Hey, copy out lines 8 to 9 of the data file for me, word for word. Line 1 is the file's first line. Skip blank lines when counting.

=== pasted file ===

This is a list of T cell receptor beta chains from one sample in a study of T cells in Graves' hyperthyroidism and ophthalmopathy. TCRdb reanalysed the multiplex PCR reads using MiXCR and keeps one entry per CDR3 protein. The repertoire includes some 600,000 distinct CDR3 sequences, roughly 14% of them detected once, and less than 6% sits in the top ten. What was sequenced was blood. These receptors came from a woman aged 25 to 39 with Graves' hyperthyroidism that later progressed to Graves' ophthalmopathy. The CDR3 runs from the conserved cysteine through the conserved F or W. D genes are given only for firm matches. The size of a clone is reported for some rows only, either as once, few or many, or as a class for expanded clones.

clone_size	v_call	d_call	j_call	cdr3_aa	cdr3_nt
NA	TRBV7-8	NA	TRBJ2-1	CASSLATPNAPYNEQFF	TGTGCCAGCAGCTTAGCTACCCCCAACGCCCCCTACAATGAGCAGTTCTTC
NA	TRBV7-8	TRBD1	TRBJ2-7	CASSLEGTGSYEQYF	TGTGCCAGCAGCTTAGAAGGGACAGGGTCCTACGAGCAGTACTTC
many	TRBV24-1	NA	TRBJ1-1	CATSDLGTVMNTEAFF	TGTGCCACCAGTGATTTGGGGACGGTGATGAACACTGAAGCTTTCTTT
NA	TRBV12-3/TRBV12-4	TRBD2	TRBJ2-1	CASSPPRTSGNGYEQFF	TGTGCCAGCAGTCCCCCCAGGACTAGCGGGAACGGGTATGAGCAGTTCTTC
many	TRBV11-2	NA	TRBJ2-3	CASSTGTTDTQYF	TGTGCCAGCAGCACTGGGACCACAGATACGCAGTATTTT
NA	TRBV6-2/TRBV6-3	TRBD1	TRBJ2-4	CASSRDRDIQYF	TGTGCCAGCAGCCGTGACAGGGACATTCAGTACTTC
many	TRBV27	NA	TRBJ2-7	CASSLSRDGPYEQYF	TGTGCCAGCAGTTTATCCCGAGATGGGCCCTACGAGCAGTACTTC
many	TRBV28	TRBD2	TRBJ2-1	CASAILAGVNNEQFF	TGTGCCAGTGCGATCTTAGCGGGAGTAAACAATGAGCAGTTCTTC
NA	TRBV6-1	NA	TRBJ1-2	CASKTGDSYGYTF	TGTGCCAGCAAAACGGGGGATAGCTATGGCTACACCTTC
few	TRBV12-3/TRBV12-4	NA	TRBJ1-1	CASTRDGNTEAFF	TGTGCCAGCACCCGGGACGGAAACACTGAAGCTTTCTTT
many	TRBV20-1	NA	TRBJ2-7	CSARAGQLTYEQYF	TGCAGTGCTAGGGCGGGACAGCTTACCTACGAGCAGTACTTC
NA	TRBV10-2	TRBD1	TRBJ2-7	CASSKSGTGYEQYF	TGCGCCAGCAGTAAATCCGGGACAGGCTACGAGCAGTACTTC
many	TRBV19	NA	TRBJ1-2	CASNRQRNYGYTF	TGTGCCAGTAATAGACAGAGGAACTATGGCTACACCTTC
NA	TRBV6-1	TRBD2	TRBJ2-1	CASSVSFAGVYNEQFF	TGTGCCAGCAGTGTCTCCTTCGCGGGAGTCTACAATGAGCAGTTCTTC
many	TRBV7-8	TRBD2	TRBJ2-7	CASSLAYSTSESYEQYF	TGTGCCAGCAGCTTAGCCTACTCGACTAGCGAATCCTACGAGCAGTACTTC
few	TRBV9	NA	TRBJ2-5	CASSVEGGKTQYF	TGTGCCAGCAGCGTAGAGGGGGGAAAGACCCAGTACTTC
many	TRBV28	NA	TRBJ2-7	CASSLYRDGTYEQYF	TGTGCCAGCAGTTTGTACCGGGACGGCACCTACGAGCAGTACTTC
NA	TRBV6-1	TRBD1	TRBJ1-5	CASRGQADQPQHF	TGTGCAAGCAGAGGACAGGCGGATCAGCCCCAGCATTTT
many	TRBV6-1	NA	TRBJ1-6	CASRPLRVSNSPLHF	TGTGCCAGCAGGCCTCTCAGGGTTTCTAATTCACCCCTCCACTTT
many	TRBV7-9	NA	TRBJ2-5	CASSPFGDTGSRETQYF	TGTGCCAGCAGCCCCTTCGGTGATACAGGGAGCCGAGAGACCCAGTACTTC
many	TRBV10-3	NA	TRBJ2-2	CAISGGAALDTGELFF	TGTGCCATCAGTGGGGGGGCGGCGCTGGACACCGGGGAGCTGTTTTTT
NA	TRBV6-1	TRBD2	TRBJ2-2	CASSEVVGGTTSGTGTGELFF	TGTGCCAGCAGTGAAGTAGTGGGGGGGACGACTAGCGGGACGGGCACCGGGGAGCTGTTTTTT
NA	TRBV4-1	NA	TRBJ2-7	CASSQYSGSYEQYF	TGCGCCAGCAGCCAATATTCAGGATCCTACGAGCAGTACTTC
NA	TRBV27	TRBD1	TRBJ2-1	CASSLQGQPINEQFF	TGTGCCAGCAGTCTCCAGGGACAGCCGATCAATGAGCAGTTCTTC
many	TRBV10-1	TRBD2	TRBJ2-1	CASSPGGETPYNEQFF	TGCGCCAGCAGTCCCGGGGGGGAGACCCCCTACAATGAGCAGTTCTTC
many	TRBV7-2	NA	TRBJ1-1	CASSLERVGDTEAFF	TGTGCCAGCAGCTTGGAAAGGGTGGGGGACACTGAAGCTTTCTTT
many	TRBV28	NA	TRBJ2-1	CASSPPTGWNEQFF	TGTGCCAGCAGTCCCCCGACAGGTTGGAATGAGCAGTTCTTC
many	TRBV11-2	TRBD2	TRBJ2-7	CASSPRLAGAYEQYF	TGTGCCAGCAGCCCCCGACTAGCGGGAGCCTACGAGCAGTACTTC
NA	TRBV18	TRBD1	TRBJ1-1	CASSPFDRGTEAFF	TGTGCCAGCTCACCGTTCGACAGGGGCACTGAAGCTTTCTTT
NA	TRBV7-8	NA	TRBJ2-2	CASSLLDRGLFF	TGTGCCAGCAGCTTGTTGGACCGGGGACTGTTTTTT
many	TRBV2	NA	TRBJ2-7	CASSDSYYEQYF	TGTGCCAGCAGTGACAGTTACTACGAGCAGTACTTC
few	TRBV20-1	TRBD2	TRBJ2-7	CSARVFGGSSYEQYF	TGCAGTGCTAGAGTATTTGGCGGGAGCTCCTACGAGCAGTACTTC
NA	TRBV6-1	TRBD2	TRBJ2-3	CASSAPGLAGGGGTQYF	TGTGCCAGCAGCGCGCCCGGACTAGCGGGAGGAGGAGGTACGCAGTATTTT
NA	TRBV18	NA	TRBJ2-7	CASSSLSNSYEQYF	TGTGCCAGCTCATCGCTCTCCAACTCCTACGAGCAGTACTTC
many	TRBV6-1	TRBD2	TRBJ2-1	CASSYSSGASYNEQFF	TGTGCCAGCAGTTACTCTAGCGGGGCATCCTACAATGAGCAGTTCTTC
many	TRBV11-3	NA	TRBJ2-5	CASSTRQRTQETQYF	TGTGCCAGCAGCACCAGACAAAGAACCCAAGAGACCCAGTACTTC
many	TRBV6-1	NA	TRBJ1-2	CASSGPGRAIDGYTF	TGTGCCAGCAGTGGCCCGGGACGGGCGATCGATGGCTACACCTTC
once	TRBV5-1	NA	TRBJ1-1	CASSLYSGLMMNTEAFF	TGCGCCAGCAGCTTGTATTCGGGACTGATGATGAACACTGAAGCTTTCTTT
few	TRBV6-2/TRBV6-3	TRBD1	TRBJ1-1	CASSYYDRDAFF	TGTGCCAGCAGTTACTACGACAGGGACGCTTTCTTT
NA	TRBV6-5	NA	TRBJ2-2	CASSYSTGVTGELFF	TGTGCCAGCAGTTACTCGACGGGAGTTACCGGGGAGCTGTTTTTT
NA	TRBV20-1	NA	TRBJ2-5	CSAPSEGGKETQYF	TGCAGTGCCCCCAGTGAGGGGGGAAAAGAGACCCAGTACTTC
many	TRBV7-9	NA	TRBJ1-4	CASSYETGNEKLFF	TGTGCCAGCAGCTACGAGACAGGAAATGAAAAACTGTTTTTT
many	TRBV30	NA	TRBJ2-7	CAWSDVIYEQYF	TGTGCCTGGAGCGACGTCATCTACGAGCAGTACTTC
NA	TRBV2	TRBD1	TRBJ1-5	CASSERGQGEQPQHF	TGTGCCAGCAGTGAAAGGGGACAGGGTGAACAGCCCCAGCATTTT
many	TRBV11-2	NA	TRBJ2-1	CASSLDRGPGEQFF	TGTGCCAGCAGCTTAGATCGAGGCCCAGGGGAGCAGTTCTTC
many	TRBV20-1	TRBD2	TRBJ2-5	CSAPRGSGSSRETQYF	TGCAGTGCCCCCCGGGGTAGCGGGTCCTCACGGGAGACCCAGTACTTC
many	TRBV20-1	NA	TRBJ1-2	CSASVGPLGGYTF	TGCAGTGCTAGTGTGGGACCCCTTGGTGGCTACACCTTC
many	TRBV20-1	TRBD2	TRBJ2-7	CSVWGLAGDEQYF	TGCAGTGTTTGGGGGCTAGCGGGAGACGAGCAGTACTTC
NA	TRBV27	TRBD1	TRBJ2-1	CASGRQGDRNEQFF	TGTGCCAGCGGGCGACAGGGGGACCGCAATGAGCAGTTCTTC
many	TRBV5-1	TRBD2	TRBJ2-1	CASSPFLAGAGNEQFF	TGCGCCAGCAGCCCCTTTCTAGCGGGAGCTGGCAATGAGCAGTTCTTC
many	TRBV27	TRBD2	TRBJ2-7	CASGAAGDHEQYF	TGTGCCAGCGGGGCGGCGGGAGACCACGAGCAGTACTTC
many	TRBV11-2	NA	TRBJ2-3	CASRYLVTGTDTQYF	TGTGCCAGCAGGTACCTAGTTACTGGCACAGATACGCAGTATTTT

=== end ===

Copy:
NA	TRBV6-2/TRBV6-3	TRBD1	TRBJ2-4	CASSRDRDIQYF	TGTGCCAGCAGCCGTGACAGGGACATTCAGTACTTC
many	TRBV27	NA	TRBJ2-7	CASSLSRDGPYEQYF	TGTGCCAGCAGTTTATCCCGAGATGGGCCCTACGAGCAGTACTTC